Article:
Programmed cell death 4 (PDCD4): a novel player in ethanol-mediated suppression of protein translation in primary cortical neurons and developing cerebral cortex.

Alcoholism, clinical and experimental research

PubMedID: 22757755

Narasimhan M, Rathinam M, Riar A, Patel D, Mummidi S, Yang HS, Colburn NH, Henderson GI, Mahimainathan L. Programmed cell death 4 (PDCD4): a novel player in ethanol-mediated suppression of protein translation in primary cortical neurons and developing cerebral cortex. Alcohol Clin Exp Res. 2013;37(1):96-109.
BACKGROUND
Prenatal exposure to ethanol (EtOH) elicits a range of neuro-developmental abnormalities, microcephaly to behavioral deficits. Impaired protein synthesis has been connected to pathogenesis of EtOH-induced brain damage and abnormal neuron development. However, mechanisms underlying these impairments of protein synthesis are not known. In this study, we illustrate the effects of EtOH on programmed cell death protein 4 (PDCD4), a tumor and translation repressor.

METHODS
Primary cortical neurons (PCNs) were treated with 2.5 and 4 mg/ml EtOH for different time points (4 to 24 hours), and PDCD4 expression was detected by Western blotting. Protein synthesis was determined using [(35) S] methionine incorporation assay. Methyl cap pull-down assay was performed to establish the effect of EtOH on association of eukaryotic initiation factor 4A (eIF4A) with capped mRNA. Luciferase assay was performed to determine the in vivo translation. A 2-day acute 5-dose binge model with EtOH (4 g/kg body wt, 25% v/v) was performed in Sprague-Dawley rats at 12-hour intervals and analyzed for PDCD4, eIF4A, and eIF4A-methyl cap association.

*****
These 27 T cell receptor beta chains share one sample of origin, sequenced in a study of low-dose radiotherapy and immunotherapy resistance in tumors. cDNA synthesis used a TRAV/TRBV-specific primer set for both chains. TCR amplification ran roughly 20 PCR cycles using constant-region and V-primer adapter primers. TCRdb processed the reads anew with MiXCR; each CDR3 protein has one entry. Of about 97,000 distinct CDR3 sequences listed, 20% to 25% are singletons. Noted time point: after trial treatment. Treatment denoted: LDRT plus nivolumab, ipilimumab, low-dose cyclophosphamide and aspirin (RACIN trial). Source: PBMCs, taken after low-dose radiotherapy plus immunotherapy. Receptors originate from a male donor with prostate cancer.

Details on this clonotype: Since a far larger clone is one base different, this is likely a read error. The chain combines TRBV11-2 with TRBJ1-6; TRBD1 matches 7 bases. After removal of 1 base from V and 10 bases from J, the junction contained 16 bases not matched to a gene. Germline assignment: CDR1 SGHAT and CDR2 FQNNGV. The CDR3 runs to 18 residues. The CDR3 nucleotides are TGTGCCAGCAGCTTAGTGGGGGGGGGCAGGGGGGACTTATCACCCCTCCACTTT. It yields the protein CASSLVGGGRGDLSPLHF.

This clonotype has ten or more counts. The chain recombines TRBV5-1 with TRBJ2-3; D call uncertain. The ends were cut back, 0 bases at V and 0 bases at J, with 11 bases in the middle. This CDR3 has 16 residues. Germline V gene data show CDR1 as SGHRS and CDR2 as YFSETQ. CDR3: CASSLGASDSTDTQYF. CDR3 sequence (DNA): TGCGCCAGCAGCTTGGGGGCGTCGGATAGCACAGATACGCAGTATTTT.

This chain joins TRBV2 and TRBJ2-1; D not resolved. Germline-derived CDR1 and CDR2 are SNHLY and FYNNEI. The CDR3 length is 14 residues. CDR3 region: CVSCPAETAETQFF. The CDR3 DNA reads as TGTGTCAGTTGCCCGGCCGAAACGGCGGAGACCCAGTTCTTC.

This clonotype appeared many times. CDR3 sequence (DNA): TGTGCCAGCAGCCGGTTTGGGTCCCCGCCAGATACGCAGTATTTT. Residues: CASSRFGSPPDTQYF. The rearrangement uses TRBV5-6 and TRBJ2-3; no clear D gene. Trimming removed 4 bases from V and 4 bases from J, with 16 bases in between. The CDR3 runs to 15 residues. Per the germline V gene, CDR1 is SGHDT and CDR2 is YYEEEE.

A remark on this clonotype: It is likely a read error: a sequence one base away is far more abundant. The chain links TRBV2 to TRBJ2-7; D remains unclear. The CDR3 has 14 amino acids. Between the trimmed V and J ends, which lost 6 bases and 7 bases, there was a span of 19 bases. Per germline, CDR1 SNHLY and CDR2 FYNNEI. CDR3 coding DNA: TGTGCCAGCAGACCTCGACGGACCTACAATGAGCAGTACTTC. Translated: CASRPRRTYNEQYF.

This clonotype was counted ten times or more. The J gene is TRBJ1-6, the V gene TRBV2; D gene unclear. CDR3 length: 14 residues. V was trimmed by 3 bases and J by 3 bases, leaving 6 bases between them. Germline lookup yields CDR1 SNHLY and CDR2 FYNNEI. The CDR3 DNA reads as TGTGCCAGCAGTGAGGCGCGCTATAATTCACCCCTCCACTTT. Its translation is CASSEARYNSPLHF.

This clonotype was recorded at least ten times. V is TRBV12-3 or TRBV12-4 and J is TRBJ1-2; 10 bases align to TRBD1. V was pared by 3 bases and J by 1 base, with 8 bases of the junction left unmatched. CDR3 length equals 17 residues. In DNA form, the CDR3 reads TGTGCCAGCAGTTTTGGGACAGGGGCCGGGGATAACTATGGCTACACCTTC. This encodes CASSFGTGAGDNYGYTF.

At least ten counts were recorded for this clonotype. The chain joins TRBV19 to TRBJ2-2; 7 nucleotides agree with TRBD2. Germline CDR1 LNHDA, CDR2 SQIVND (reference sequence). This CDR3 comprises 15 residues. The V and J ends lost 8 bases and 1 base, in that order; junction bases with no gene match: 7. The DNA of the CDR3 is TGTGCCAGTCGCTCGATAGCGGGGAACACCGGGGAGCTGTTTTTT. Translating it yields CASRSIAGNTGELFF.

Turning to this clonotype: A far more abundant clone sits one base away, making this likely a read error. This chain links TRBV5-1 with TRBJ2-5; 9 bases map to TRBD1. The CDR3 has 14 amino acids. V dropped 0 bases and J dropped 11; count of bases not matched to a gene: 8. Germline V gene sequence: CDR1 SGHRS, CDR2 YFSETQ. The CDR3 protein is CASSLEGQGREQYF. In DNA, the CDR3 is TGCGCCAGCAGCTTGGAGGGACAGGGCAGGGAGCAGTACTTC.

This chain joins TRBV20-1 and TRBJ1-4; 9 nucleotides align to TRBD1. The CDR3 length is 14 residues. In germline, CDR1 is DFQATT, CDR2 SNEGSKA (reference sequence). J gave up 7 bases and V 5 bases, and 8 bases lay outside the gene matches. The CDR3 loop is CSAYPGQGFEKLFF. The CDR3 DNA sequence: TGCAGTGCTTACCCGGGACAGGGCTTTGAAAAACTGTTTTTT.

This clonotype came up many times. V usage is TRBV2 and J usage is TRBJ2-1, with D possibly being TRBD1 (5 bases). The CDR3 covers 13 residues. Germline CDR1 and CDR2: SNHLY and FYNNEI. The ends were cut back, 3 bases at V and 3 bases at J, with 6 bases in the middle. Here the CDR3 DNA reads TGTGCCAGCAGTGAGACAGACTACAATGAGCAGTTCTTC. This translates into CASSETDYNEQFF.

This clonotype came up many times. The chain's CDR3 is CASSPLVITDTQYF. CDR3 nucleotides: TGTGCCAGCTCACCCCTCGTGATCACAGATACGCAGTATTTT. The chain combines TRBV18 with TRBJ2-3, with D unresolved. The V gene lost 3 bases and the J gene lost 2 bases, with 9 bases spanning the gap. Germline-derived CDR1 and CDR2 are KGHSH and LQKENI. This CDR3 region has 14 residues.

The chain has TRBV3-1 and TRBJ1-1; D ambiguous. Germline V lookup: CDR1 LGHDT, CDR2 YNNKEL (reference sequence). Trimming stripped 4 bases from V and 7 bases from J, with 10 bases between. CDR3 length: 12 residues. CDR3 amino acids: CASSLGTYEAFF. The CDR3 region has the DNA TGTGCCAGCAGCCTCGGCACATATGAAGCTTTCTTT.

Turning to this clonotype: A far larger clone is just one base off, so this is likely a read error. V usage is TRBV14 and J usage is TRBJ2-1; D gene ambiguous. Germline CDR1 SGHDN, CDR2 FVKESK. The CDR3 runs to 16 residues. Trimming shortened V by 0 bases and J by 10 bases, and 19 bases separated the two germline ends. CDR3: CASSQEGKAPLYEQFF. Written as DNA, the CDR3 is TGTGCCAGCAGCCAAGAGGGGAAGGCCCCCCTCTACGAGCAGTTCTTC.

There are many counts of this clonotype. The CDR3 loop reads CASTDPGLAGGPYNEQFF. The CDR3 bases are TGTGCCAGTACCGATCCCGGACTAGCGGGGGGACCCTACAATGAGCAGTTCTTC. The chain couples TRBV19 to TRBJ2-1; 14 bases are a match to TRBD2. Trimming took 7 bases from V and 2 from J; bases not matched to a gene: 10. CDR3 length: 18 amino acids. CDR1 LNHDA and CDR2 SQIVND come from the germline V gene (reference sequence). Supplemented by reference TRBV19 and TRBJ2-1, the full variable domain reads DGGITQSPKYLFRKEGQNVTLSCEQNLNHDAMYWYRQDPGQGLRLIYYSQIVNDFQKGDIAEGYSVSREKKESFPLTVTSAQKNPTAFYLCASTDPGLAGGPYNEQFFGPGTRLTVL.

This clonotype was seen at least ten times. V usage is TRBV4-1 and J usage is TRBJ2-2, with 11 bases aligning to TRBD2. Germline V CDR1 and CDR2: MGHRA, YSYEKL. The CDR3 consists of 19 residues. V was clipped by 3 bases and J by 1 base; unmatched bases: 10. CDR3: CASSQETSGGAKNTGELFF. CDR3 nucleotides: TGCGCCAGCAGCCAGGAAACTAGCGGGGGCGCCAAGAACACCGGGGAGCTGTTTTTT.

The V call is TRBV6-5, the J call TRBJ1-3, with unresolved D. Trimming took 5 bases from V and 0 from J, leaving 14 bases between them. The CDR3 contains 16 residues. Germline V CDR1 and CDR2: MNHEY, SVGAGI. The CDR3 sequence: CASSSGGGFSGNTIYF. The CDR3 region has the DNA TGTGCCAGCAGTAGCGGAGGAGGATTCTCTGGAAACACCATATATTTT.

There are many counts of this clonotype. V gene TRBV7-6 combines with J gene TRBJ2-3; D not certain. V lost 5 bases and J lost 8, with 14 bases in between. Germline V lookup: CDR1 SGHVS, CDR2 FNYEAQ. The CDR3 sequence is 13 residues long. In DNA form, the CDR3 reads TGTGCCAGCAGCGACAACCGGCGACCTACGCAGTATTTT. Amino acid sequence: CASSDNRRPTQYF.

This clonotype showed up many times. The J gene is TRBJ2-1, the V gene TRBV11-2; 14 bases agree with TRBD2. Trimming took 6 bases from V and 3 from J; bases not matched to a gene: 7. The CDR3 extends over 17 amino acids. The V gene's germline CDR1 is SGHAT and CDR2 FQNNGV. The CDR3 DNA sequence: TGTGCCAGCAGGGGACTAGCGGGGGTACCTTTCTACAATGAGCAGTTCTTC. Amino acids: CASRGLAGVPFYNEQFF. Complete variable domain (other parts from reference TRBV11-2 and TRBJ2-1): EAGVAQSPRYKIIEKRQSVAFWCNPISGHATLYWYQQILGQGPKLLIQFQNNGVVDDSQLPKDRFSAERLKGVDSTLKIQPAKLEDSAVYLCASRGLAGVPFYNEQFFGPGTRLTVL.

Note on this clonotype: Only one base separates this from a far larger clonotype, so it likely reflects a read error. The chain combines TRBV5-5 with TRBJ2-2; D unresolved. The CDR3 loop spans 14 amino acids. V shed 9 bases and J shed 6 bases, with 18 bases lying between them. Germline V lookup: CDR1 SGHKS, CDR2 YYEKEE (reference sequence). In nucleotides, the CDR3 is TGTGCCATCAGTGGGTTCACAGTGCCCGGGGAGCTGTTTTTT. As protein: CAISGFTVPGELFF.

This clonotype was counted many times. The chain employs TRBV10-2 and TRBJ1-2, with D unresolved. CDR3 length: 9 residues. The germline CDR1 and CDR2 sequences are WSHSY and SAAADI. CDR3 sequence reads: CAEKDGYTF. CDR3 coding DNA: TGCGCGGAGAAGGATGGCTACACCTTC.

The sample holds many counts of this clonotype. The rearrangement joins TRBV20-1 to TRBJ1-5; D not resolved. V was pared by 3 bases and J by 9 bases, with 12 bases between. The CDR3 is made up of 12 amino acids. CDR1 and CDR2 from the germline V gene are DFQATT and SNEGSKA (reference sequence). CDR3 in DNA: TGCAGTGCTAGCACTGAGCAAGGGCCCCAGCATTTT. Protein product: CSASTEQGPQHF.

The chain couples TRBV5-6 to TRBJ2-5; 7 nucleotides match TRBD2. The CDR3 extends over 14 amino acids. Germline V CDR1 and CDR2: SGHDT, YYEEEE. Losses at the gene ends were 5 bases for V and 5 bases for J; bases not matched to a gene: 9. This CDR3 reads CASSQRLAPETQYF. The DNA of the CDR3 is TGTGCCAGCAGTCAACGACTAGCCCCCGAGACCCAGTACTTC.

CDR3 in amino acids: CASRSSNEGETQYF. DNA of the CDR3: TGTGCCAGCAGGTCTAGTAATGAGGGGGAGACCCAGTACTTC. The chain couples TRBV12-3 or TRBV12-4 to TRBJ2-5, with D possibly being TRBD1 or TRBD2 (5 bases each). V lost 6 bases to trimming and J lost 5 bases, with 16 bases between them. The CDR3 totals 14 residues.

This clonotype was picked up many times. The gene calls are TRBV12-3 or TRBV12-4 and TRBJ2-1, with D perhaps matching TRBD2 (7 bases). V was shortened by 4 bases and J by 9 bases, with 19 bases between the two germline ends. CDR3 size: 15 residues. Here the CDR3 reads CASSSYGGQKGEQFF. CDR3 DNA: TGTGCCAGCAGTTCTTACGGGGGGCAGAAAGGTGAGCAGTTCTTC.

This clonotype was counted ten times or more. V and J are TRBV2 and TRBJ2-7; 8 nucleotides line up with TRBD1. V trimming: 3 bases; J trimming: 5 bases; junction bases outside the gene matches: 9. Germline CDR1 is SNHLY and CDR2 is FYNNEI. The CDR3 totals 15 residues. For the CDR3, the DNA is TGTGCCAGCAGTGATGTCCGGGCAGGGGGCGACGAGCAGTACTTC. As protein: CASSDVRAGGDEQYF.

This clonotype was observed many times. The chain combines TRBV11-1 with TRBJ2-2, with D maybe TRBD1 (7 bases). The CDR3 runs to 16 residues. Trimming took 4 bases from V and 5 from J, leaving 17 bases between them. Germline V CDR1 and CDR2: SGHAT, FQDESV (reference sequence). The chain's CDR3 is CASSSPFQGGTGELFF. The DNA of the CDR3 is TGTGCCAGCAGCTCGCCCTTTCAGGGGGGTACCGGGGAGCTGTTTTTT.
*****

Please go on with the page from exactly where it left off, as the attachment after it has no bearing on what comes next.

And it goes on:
RESULTS
EtOH increased PDCD4 expression in a time- and dose-dependent manner in PCNs, which inhibited the association of eIF4A with methyl cap. EtOH and ectopic PDCD4 expression suppressed in vivo translation in PCNs and RNAi targeting of PDCD4 blocked the inhibitory effect of EtOH on protein synthesis. In utero exposure of pregnant rats to EtOH resulted in a significant increase in PDCD4 in fetal cerebral cortex along with the inhibition of methyl cap-associated eIF4A, compared with isocaloric controls. Increased PDCD4 also occurred in pooled fractions of remaining brain regions.

CONCLUSIONS
Our data, for the first time, illustrate that PDCD4 mediates inhibitory effects of EtOH on protein synthesis in PCNs and developing brain.